Risk assessments have been performed by two activities:
The first activity relates to interventions at the farm that result in a reduction in flock prevalence. This study was primarily based on the risk factor study performed in WP1. The risk factor study has identified which farm related risk factors do have a significant impact on the Campylobacter flock prevalence in the different countries involved in CamCon. These risk factors have been translated into practical control measures (interventions). Based on the collected data and the risk factor study, the effect of implementation of these interventions in the six different countries has been analysed. The interventions that are predicted to have a significant effect are “building an anteroom and barrier in all houses”; “reduction of the downtime to less than ten days between flocks, together with rodent control and disinfection”; “building new houses if houses are > 15 years of age (houses with anteroom and barrier, using nipples without cups and with designated tools per house)”; “apply drinkers with nipples without cups”; “have designated tools in all houses < 15 years old”.

Three additional interventions were included in the analysis. The results of WP1 did not allow an analysis of these interventions due to data limitations in the 20 farms study of WP1. Still, they are considered effective in the literature. Their effects have been analysed on the basis of previous research done by EFSA (a ban on thinning and reduction of the slaughter age to < 35 days) and by Bahrndorff et al. (2013) (fly screens applied to new houses in Denmark). The results of the studies on fly nets performed in WP2 were not available on time to be included in the analyses.

The percentage of farms involved in the intervention reflects the farms that are amenable for the intervention: in those farms the intervention is not implemented already and it is possible to do it. If this percentage is large, a larger effect of the intervention may be expected.

The change in prevalence is calculated on the basis of the flock prevalence reported by EFSA on the baseline study 2008. From these results both the relative reduction in prevalence and the absolute reduction in prevalence can be derived. From previous risk assessment activities (e.g. Nauta et al 2009) it is assumed that the human health risk of campylobacteriosis from (domestically produced) broiler meat is proportional to the flock prevalence.

It can be seen that none of the interventions sticks out as the single solution. The highest effect is achieved for building new houses in Spain. The general insight that biosecurity is crucial stands, all effective intervention somehow imply an improvement of biosecurity and should preferably be applied in combination.

The second activity relates to interventions that impact the Campylobacter concentration in the intestinal content of live chickens. The plan was to apply results of WP2 on the effectivity of vaccines and bacteriophages, but no quantifiable results were obtained in CamCon. Therefore this study more generally considers the question whether a reduction of Campylobacter concentration in the chicken caeca or chicken faeces at the entrance of the chicken processing plant can be translated to a reduction in human health risk of campylobacteriosis, by the use of a risk assessment model. Two approaches are compared: one where a linear regression of log transformed data on concentrations in the birds’ caeca and on concentrations on skin samples of the same flocks are analysed, and one where a previously published risk assessment model is applied.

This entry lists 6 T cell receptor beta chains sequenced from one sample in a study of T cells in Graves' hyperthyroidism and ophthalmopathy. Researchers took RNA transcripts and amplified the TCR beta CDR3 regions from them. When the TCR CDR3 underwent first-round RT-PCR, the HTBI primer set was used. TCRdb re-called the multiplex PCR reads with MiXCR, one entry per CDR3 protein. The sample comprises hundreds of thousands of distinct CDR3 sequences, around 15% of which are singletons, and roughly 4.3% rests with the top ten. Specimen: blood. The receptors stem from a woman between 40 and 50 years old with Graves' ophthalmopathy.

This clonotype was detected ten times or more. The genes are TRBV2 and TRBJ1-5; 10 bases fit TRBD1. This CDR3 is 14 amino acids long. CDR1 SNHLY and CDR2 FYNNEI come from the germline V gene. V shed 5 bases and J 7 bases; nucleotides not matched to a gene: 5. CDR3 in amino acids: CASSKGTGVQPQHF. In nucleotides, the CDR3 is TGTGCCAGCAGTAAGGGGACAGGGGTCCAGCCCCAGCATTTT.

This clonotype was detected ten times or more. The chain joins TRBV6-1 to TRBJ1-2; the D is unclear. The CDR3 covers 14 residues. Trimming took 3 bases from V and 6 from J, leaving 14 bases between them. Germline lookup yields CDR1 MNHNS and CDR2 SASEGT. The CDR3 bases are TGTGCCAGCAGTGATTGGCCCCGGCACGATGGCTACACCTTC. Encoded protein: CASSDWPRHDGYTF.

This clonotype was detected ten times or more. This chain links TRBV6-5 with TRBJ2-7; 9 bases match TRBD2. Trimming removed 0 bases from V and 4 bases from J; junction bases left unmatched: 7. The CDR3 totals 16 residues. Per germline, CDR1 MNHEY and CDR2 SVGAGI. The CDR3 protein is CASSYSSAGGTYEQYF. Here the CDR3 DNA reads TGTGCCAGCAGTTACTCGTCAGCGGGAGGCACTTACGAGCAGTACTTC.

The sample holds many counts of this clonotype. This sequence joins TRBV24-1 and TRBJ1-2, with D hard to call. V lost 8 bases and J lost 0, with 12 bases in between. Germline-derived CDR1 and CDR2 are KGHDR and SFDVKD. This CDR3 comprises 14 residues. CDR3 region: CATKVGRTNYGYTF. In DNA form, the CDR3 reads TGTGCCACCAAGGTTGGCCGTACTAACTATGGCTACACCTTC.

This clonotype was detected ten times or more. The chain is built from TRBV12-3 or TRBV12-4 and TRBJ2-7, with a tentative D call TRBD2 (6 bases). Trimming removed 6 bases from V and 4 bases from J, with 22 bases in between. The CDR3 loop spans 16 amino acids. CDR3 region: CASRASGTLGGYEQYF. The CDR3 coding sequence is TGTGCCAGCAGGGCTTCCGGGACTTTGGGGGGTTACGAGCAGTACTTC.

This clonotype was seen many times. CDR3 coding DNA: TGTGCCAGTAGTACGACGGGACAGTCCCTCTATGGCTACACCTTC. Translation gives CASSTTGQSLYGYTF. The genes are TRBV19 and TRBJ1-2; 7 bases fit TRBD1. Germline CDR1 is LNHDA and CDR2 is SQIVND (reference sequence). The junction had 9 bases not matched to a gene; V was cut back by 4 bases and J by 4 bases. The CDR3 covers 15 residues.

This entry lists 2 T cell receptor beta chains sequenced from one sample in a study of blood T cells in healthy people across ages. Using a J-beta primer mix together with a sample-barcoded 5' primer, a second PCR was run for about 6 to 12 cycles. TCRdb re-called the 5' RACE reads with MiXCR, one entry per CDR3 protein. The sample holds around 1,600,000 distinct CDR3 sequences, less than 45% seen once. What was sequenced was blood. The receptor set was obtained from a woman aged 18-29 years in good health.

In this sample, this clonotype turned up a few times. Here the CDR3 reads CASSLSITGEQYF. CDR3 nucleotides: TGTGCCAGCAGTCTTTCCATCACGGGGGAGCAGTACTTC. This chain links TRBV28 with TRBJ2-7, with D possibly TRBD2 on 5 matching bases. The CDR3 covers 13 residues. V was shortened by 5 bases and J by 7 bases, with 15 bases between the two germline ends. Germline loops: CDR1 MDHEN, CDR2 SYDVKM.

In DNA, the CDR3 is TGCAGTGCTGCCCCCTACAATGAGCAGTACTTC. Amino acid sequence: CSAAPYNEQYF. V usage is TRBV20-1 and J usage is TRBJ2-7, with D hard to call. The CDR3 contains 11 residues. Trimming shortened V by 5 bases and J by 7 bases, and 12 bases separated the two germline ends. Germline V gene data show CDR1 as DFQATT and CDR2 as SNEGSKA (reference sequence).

Roughly the results are similar (with a 45% to 80% reduction in risk predicted with a 1 log reduction of the mean Campylobacter concentration in intestinal contents, depending on the assumptions and the country). However, in general it is not possible to derive a valid “rule of thumb” that allows one to simply translate a reduction in concentration in the intestinal content to a risk reduction. Reasons for this complexity are that different data sets may predict very different relations between concentrations in the faeces and in chicken skin, which is also predicted by the risk assessment model. Also, some assumptions in the risk assessment model (like the relation between concentrations in the faeces and on the carcass exterior) have an impact on the predicted effect, whereas there are no data available to analyse these assumptions. Possibly the variation in performance between slaughterhouses is too large to allow the derivation of a rule of thumb anyway.

The costs for interventions have been studied. Most expensive interventions are the building of new houses, slaughter at 35 days and discontinuation of thinning, cheapest are having designated tools for each house, building an anteroom and barrier and application of fly screens. The costs differ considerably between countries, in general the costs are highest in Denmark and Norway.

Cost effectiveness has been studied on the basis of the risk assessment and the cost study. By including published campylobacteriosis incidences in the different countries involved in CamCon, and published values for the attributable fraction of chicken meat, a factor to translate incidence to DALY (disability adjusted life years) and trade data between countries, costs and cost effectiveness of interventions could be analysed.